There’s blues to spare on the latest effort from The Suitcase Junket, though one-man band Matt Lorenz doesn’t go in for the traditional 12-bar form. The album opens with the upbeat folk-rock vibe of “High Beams.” But “Heart of a Dog” digs into elemental blues before swooping to a primal scream, while the epic “Stay Too Long” suggests a low-tech Led Zeppelin filtered through early Beck.
Yet both songs are about devotion, not loss. In fact there’s an overall positive vibe to the album, with its fuzzed-out guitars and mostly laid-back tempos. It’s a nice evolution from his earlier work, both musically and thematically.
The angst-ridden heartland pop-rock of “Everything I Like” sounds like it emerges from a slightly diseased liver instead of a heart; imagine John Mellencamp singing from a sewer. But the noise and ache that stream through these songs belie – and support – literate and often poetic lyrics. “Everything I Like” paints a striking nostalgic picture of a youthful relationship: “and he was living up inside his head / with the vision of a front porch / and laundry on the line. / but then the sun’d go down / and the neon lights, well, / they’d flicker for a minute / and they’d both start living in the sound / of that jukebox superhero / hoping he’s gonna spin it.”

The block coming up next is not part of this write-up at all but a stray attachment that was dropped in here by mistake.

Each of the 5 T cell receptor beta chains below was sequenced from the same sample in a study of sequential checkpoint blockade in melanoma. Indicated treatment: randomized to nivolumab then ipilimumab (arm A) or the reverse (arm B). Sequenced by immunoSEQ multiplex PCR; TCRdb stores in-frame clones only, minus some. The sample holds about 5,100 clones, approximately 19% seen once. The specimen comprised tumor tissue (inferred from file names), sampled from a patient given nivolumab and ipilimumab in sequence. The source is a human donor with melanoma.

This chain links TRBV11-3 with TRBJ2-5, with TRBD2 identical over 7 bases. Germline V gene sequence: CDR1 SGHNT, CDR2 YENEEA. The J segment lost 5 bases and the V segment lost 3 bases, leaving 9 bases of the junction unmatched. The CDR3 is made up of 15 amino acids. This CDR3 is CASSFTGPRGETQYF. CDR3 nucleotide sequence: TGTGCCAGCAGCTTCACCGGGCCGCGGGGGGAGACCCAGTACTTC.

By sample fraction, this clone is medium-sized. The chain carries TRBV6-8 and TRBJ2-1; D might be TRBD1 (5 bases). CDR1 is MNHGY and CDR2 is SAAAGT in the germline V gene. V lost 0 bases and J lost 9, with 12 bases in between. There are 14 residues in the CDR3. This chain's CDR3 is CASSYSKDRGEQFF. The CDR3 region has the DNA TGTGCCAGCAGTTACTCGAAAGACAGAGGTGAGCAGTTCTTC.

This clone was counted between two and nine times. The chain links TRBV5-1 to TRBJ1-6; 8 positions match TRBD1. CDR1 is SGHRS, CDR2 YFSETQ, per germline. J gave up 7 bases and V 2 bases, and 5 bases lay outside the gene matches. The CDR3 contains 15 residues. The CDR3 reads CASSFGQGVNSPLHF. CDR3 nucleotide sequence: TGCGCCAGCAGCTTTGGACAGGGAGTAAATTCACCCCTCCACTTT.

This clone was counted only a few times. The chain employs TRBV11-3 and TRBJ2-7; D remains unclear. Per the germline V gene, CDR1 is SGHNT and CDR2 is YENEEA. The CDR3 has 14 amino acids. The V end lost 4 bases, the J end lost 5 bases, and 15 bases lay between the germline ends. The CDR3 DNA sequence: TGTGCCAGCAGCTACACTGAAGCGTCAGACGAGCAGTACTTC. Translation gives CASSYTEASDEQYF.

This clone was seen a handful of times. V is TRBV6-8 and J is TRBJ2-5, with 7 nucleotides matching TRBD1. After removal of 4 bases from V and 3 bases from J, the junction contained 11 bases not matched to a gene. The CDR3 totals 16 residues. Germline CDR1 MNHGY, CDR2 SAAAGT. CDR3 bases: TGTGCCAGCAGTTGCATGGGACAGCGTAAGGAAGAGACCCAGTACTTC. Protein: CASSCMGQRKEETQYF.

The power ballad “Gods of Sleep” contrasts with the soulful force of the Bowie-esque “Son of Steven” with its sneaky synthesizer solo and echoes of “Be My Baby.” Acoustic folk strains define “Dreamless Life,” “Scattered Notes from a First Time Home Buyers Workshop,” and the plaintive “Old Machine” whose humble melody frames a lyric about the process of, and reasons for, distilling one’s art: “oh moonshine / can you tune up the inner workings of my heart? / can you burn off the tar and loosen up the parts that oughta move?”
One result of the distorted, faraway production that carries through much the album is a timeless quality. Boosting that as well are Lorenz’s strong, versatile vocals. He switches easily from the bright clarity of “High Beams” to bluesy growls, and from soulful shouts to the scratchy quivers he brings to the verses of the folk-rock-Americana tune “Dandelion Crown.”
The latter (see video below) is in pure songwriting terms one of the best tracks on an album full of good writing. Lorenz’s songcraft may have gotten a little more mainstream since 2014’s Make Time, but his versatility has expanded and his individual style hasn’t lost any of its distinctive definition. And though he tends to slur the words, with this album he cements his status as one of the great lyricists of our day. As the singer of “Everything I Like” says about a three-and-a-half-minute song: “it makes you feel all sick and strong for singing.” So it does.
Mean Dog, Trampoline from The Suitcase Junket is available for pre-order now.